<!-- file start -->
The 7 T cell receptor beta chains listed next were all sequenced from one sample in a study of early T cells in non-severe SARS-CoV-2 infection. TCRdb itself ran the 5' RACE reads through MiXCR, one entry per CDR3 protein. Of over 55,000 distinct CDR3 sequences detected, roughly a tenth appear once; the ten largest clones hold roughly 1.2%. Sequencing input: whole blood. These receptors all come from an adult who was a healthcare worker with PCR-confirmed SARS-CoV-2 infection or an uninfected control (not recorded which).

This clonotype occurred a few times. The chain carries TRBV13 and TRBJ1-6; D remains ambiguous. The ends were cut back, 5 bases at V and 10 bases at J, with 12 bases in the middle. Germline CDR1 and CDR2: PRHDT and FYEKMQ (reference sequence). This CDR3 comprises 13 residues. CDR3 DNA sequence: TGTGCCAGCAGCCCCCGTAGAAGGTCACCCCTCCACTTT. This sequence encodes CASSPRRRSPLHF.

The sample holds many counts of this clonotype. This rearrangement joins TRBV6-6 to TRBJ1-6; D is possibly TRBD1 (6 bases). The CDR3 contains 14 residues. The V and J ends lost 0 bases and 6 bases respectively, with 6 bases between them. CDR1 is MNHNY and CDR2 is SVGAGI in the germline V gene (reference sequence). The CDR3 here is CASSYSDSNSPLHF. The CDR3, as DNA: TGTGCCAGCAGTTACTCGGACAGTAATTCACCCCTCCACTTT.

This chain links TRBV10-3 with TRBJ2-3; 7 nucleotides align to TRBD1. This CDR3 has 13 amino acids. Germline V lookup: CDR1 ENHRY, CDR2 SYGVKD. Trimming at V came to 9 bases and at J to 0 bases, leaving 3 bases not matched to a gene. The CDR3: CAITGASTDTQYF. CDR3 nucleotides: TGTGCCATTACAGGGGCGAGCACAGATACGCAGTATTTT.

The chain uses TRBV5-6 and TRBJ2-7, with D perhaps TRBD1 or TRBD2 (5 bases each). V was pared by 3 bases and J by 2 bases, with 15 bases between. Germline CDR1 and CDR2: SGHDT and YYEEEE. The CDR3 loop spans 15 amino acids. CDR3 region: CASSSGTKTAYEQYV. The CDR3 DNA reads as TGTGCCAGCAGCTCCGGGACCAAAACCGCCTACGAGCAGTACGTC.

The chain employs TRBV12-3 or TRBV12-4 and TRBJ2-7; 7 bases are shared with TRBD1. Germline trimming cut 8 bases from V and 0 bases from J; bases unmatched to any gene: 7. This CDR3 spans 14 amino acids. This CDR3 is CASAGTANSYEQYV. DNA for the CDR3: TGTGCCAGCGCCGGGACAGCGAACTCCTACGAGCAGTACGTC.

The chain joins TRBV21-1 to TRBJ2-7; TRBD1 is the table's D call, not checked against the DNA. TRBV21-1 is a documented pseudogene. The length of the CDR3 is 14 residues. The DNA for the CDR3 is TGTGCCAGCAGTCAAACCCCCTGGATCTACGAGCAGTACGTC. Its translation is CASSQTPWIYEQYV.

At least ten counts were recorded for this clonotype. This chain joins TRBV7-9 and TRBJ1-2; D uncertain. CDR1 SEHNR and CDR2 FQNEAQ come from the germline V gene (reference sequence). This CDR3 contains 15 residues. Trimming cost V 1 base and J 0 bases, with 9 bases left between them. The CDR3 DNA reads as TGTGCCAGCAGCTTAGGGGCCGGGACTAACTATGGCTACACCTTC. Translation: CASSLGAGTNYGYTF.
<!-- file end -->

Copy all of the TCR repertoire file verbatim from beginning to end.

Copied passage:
The 7 T cell receptor beta chains listed next were all sequenced from one sample in a study of early T cells in non-severe SARS-CoV-2 infection. TCRdb itself ran the 5' RACE reads through MiXCR, one entry per CDR3 protein. Of over 55,000 distinct CDR3 sequences detected, roughly a tenth appear once; the ten largest clones hold roughly 1.2%. Sequencing input: whole blood. These receptors all come from an adult who was a healthcare worker with PCR-confirmed SARS-CoV-2 infection or an uninfected control (not recorded which).

This clonotype occurred a few times. The chain carries TRBV13 and TRBJ1-6; D remains ambiguous. The ends were cut back, 5 bases at V and 10 bases at J, with 12 bases in the middle. Germline CDR1 and CDR2: PRHDT and FYEKMQ (reference sequence). This CDR3 comprises 13 residues. CDR3 DNA sequence: TGTGCCAGCAGCCCCCGTAGAAGGTCACCCCTCCACTTT. This sequence encodes CASSPRRRSPLHF.

The sample holds many counts of this clonotype. This rearrangement joins TRBV6-6 to TRBJ1-6; D is possibly TRBD1 (6 bases). The CDR3 contains 14 residues. The V and J ends lost 0 bases and 6 bases respectively, with 6 bases between them. CDR1 is MNHNY and CDR2 is SVGAGI in the germline V gene (reference sequence). The CDR3 here is CASSYSDSNSPLHF. The CDR3, as DNA: TGTGCCAGCAGTTACTCGGACAGTAATTCACCCCTCCACTTT.

This chain links TRBV10-3 with TRBJ2-3; 7 nucleotides align to TRBD1. This CDR3 has 13 amino acids. Germline V lookup: CDR1 ENHRY, CDR2 SYGVKD. Trimming at V came to 9 bases and at J to 0 bases, leaving 3 bases not matched to a gene. The CDR3: CAITGASTDTQYF. CDR3 nucleotides: TGTGCCATTACAGGGGCGAGCACAGATACGCAGTATTTT.

The chain uses TRBV5-6 and TRBJ2-7, with D perhaps TRBD1 or TRBD2 (5 bases each). V was pared by 3 bases and J by 2 bases, with 15 bases between. Germline CDR1 and CDR2: SGHDT and YYEEEE. The CDR3 loop spans 15 amino acids. CDR3 region: CASSSGTKTAYEQYV. The CDR3 DNA reads as TGTGCCAGCAGCTCCGGGACCAAAACCGCCTACGAGCAGTACGTC.

The chain employs TRBV12-3 or TRBV12-4 and TRBJ2-7; 7 bases are shared with TRBD1. Germline trimming cut 8 bases from V and 0 bases from J; bases unmatched to any gene: 7. This CDR3 spans 14 amino acids. This CDR3 is CASAGTANSYEQYV. DNA for the CDR3: TGTGCCAGCGCCGGGACAGCGAACTCCTACGAGCAGTACGTC.

The chain joins TRBV21-1 to TRBJ2-7; TRBD1 is the table's D call, not checked against the DNA. TRBV21-1 is a documented pseudogene. The length of the CDR3 is 14 residues. The DNA for the CDR3 is TGTGCCAGCAGTCAAACCCCCTGGATCTACGAGCAGTACGTC. Its translation is CASSQTPWIYEQYV.

At least ten counts were recorded for this clonotype. This chain joins TRBV7-9 and TRBJ1-2; D uncertain. CDR1 SEHNR and CDR2 FQNEAQ come from the germline V gene (reference sequence). This CDR3 contains 15 residues. Trimming cost V 1 base and J 0 bases, with 9 bases left between them. The CDR3 DNA reads as TGTGCCAGCAGCTTAGGGGCCGGGACTAACTATGGCTACACCTTC. Translation: CASSLGAGTNYGYTF.